Now I know and believe
And give praise without end
That God the Almighty
Is Father and Friend, And that in all troubles, Whatever betide,
He hushes the tempest
And stands at my side.

Nothing, he taught, is to be preached but the God of Grace, with whom we are reconciled through Christ. Conversely, it is not a question of ecstasies and visions; no transports of feeling are necessary; it is faith that is to be aroused. Faith is to be the beginning, middle, and end of all religious fervour. In the correspondence of Word and faith “justification” is experienced, and hence justification holds the chief place in the Reformers’ message; it means nothing less than the attainment of peace and freedom in God through Christ, dominion over the world, and an eternity within.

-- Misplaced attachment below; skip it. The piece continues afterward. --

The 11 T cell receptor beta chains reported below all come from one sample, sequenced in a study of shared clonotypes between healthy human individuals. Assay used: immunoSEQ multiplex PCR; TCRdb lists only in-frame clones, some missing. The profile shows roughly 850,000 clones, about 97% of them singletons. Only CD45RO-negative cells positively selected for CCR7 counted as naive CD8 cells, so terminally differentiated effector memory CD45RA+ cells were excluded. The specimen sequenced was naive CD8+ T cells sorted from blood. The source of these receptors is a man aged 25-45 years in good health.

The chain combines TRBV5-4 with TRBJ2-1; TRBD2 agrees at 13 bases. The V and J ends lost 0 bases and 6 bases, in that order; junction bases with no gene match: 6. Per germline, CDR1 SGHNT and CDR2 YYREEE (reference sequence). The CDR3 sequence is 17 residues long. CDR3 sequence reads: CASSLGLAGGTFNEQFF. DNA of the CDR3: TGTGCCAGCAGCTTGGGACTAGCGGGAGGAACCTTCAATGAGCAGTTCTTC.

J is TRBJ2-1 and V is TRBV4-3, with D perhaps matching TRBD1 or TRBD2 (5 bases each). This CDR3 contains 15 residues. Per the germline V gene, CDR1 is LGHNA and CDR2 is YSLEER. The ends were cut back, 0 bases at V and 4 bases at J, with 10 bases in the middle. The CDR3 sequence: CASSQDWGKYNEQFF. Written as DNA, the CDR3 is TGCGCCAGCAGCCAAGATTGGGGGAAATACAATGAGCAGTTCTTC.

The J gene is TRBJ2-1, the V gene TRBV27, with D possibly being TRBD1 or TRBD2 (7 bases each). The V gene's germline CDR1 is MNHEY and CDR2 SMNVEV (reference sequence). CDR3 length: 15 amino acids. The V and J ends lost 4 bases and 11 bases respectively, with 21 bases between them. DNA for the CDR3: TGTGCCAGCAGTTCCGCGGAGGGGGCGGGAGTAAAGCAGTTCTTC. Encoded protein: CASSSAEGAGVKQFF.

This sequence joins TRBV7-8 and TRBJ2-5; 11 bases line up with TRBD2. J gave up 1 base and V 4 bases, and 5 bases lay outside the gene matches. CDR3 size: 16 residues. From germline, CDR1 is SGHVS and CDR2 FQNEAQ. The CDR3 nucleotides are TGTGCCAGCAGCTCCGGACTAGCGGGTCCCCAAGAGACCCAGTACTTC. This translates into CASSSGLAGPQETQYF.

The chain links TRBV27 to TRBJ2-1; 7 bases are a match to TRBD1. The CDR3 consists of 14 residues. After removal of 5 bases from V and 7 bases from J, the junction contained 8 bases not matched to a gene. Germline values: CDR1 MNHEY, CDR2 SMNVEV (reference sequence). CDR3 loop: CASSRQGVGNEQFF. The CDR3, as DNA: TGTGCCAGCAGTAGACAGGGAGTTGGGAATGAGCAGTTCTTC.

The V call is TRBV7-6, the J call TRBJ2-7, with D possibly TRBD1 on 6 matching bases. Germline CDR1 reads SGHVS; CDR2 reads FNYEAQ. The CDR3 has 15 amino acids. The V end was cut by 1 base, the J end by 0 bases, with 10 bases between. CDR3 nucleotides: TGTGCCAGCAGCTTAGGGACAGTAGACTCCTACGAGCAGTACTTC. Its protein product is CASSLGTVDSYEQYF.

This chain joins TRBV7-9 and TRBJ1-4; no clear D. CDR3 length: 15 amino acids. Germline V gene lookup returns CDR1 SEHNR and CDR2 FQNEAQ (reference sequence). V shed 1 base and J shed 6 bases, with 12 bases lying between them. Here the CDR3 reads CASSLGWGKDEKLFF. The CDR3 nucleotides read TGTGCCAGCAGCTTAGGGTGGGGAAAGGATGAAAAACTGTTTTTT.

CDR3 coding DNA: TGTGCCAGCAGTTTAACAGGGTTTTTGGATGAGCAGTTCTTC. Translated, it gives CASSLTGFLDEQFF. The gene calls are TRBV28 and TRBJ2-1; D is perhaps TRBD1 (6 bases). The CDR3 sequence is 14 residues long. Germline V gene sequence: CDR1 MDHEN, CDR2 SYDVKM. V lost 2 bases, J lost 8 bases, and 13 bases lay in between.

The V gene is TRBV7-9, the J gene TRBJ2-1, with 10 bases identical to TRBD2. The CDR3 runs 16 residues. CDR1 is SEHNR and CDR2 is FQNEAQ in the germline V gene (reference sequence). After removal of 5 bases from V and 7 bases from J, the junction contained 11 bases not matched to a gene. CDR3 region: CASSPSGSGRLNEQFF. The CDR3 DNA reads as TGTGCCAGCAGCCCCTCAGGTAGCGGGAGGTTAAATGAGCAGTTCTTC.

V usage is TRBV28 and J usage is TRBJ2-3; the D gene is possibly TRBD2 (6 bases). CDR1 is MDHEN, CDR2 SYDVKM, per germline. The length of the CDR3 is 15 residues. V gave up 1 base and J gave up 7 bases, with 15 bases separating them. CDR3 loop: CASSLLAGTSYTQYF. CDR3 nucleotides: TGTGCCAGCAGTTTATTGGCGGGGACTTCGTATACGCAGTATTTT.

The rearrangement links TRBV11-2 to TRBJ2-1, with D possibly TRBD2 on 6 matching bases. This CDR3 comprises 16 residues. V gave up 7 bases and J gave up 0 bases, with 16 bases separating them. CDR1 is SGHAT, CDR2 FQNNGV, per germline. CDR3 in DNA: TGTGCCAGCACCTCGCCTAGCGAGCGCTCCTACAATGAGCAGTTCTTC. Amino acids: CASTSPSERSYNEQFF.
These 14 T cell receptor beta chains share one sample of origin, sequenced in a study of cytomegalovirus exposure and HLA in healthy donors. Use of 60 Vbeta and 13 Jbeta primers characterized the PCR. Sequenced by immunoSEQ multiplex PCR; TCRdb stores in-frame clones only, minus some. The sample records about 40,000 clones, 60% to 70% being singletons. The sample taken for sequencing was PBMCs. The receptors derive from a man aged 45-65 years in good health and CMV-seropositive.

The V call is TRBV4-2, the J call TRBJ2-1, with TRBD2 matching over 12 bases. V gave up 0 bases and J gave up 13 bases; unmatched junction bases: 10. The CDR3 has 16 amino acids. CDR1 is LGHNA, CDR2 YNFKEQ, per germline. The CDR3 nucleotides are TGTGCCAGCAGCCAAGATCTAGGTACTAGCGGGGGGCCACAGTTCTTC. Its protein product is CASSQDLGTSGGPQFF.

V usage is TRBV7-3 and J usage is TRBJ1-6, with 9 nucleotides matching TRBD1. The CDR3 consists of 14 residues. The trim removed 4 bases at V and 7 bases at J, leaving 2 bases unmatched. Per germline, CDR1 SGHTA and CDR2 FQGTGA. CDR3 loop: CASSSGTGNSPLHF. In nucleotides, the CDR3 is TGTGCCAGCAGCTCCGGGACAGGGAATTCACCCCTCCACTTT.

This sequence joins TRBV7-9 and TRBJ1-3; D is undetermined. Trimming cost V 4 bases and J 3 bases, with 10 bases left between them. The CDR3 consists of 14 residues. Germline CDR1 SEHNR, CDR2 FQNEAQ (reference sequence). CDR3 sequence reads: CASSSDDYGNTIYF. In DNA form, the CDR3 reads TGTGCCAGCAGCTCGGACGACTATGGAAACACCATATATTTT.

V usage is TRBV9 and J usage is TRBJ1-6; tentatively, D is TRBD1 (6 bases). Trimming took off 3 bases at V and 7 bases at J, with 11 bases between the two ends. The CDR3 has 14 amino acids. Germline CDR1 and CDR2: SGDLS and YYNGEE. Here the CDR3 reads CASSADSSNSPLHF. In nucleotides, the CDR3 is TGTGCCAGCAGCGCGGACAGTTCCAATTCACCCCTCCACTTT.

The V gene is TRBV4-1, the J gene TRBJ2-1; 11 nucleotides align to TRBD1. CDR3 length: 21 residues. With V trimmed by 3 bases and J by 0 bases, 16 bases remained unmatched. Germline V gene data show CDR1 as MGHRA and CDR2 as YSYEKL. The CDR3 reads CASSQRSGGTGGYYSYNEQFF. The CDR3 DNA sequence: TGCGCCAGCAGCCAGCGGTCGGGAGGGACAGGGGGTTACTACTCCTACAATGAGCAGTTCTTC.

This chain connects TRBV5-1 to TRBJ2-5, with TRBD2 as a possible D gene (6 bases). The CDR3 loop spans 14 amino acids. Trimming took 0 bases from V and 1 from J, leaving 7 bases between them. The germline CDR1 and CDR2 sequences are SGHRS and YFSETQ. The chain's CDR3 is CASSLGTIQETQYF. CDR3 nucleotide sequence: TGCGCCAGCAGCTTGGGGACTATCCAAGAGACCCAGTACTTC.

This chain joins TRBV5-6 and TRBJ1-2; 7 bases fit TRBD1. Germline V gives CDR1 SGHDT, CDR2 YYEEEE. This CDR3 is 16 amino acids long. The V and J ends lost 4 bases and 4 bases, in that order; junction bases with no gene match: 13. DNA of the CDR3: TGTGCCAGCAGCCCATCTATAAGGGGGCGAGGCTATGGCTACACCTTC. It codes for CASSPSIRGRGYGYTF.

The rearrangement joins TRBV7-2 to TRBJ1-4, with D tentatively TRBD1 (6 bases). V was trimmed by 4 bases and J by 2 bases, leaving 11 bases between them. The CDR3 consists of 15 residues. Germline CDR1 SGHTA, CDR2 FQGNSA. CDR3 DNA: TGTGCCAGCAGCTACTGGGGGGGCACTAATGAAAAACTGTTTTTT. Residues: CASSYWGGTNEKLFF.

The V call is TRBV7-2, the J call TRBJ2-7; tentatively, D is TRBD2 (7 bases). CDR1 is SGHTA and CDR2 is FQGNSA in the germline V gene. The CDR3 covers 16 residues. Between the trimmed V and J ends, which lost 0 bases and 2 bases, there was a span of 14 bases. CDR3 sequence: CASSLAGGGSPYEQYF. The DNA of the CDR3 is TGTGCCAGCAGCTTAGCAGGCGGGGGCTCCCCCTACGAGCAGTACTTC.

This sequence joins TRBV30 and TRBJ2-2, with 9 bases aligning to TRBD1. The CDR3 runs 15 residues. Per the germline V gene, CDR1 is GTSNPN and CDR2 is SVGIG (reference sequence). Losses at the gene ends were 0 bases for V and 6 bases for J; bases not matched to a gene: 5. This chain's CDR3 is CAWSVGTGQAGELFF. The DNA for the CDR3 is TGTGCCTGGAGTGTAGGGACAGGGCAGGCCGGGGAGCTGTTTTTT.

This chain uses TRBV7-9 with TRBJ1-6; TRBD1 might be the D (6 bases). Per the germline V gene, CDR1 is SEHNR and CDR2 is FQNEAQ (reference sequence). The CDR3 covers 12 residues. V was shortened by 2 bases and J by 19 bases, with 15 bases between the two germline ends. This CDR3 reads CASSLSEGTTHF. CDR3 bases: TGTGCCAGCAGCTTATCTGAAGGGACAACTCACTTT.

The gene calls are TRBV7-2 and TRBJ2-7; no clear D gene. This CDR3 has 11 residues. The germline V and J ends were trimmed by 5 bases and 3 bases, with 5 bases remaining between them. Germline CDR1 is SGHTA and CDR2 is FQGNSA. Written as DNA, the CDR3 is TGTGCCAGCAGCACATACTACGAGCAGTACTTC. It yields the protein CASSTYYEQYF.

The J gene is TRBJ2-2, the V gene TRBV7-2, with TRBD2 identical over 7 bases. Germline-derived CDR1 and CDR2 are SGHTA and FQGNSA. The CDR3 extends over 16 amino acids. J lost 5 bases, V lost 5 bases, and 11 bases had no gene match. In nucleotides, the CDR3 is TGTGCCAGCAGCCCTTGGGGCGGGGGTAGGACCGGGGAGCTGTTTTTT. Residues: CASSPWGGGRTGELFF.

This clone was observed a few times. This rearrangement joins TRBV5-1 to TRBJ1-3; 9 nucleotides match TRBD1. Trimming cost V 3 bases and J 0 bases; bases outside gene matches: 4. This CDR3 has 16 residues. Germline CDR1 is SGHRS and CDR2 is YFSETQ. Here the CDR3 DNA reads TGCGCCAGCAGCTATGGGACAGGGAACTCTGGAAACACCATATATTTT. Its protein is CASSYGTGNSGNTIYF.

Lastly, the third feature of this renewal was the great transformation which God’s worship now inevitably underwent, God’s worship by the individual and by the community. Such worship—this was obvious—can and ought to be nothing but putting faith to practical proof. As Luther declared over and over again, “all that God asks of us is faith, and it is through faith alone that He is willing to treat with us.” To let God be God, and to pay Him honour by acknowledging and invoking Him as Father — it is thus alone that a man can serve Him. Every other path on which a man tries to approach Him and honour Him leads astray, and vain is the attempt to establish any other relation with Him. What an enormous mass of anxious, hopeful, and hopeless effort was now done away with, and what a revolution in worship was effected! But all that is true of God’s worship by the individual is true in exactly the same way of public worship. Here, too, it is only the Word of God and prayer which have any place. All else is to be banished; the community assembled for God’s worship is to proclaim the message of God with praise and thanksgiving, and call upon His name. Anything that goes beyond this is not worship at all.